Then Emmanouela took the stage and provided a succinct overview of the critical sociolinguistics approach we take to our various research projects. She drew attention to how power is embedded in language and how this is reflected in people’s attitudes towards languages. The idea that languages are distinct and bounded dominates most people’s understanding of them. And though it is relatively easy for people to realize that languages change over time, accepting that languages evolve and are shaped by human contact is more challenging. This becomes all the more apparent if one makes the case that human contact can lead to the creation of new languages, equally valid and just as fluid as all linguistic varieties, and that there is no such thing as a fixed language. When Emmanouela presented the idea that everyone has a linguistic repertoire that they use differently depending on the context, as opposed to having distinct linguistic systems between which they switch, the response from the audience was mixed. Indeed, arguing that so-called ‘proper’ linguistic varieties and so-called ‘broken’ linguistic varieties are just different, and should be examined in their sociocultural context instead of being unfavourably juxtaposed, managed to raise a few eyebrows. Emmanouela did a great job of highlighting that what most people consider as a language is in fact shaped by sociopolitical criteria.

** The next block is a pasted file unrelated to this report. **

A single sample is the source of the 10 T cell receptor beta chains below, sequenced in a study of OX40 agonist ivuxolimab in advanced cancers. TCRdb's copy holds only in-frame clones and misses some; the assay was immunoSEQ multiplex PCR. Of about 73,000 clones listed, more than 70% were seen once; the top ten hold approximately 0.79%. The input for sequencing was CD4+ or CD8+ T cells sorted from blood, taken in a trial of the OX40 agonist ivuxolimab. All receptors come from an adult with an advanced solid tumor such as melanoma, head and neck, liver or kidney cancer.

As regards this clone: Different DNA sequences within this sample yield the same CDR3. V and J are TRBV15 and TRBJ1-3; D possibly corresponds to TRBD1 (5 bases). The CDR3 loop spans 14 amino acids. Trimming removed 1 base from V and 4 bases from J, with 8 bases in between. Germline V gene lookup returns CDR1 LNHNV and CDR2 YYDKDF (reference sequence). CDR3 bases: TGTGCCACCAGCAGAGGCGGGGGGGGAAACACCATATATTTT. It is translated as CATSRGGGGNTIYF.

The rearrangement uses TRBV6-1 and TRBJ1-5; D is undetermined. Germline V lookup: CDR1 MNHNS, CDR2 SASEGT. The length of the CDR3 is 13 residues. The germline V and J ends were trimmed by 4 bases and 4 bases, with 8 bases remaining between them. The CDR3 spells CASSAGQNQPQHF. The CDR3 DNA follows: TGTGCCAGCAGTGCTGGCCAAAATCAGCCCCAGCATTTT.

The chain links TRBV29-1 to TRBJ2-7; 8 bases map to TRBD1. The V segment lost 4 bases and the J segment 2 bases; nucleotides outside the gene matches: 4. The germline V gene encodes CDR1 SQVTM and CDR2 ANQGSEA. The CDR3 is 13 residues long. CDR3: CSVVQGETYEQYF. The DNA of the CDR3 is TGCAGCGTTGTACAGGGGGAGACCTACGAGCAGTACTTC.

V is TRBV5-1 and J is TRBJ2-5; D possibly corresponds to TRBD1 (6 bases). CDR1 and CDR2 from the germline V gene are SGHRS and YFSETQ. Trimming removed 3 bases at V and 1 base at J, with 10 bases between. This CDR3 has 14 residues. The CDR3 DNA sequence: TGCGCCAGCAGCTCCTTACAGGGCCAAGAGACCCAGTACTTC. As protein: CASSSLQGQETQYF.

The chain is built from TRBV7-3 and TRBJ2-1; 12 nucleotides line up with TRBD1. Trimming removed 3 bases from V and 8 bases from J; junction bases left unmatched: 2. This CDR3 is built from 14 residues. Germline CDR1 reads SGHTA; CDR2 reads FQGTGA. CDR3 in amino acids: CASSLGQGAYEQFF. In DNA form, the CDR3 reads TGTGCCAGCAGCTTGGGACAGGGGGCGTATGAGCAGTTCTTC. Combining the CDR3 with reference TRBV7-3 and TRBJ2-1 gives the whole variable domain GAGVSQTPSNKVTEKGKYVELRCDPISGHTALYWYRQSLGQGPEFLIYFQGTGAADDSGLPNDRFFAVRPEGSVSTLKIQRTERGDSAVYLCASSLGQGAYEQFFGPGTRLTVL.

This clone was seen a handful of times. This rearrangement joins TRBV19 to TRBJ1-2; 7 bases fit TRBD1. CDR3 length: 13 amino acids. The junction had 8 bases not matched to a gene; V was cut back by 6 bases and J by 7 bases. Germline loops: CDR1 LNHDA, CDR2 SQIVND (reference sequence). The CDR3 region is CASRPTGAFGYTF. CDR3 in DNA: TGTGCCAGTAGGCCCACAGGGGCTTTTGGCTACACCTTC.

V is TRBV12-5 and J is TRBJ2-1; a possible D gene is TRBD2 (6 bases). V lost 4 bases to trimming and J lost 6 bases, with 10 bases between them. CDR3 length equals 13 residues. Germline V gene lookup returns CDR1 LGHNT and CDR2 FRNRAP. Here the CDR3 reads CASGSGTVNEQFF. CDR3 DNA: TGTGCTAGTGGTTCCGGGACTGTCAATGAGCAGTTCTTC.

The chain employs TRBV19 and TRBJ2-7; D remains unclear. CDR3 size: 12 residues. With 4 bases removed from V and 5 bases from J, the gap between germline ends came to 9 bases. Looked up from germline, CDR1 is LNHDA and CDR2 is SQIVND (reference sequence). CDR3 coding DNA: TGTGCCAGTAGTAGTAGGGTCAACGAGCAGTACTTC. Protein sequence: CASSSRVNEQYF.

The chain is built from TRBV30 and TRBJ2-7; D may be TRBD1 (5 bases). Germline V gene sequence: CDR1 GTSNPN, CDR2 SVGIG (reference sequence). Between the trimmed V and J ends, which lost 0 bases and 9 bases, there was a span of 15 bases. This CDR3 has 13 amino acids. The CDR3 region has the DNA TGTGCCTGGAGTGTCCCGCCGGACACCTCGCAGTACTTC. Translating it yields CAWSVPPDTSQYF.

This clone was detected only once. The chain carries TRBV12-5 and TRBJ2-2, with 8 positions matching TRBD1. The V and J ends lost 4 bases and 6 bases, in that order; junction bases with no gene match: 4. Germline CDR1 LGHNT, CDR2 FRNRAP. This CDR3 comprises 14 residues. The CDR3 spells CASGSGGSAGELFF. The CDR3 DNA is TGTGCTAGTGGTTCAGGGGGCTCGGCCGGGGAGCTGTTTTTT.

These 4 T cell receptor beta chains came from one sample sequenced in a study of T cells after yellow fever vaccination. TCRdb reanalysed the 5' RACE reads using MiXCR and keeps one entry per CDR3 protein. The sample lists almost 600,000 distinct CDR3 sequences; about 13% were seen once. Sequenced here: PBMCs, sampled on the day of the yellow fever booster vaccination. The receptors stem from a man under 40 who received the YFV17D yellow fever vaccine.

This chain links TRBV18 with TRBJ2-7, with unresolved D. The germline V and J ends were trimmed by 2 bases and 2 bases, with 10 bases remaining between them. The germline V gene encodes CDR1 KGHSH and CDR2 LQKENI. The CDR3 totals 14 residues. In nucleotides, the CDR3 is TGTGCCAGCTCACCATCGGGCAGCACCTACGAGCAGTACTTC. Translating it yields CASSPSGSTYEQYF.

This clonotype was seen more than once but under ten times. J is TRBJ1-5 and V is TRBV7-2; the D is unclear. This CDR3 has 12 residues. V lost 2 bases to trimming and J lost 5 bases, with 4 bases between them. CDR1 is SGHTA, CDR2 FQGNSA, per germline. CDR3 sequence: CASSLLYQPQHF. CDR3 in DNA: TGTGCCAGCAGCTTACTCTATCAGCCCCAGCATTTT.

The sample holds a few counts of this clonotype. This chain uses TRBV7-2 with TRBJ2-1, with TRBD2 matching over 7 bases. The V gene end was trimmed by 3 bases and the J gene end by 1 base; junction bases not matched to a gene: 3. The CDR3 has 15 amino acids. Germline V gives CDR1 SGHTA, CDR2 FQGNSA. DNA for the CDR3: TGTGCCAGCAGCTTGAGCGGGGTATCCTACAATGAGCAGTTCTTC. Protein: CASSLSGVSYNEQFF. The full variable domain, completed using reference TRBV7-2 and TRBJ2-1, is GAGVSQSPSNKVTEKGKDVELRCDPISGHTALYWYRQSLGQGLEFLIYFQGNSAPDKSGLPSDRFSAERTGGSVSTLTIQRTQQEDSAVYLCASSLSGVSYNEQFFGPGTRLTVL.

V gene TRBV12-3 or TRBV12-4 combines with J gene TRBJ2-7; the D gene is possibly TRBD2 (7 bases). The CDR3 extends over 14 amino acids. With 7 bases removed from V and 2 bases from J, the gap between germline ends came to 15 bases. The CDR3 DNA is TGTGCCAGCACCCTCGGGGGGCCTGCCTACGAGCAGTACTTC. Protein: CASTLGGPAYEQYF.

When it was Apple’s turn to speak, she decided to mix and mélange while talking about mixing and mélange-ing.

Her point was mainly that, ici à Montréal, ça serait difficile de parler juste one language à la fois, même si on voulait faire ca. On peut voir, here, que les langues se touchent, se mixent, mélangent. The boundary between languages n’est pas si clear. We have to work hard, make arguments, pour trouver le boundary. Il faut point out to each other, “ça c’est un anglicisme. Dis pas ça.” “That’s a Frenchism. In English, we say…. “Nous, les profs de langues especially, on essaie to keep languages separate. Mais c’est du WORK”.

[Side note: There were two interpreters at the conference rendering the talks into sign language—both ASL and LSQ—who Apple threw for quite a loop with her creative and fluid mixing and mélange-ing. This raises the interesting question of whether, in places where spoken language is mixed and mélanged, signers perhaps mix as well. In formal settings like university conferences it doesn’t look like it, but elsewhere…?]

Next up was Stephen, who gave a great explanation of translanguaging and showed some of the many blog posts that have been published on this blog about translanguaging (e.g., Parc Jarry: Parler comme un ballophone; Back to Bangla: Rediscovering translanguaging; Translanguaging pedagogy: ¿Qué significa?; Is there such a thing as too much linguistic pluralism?).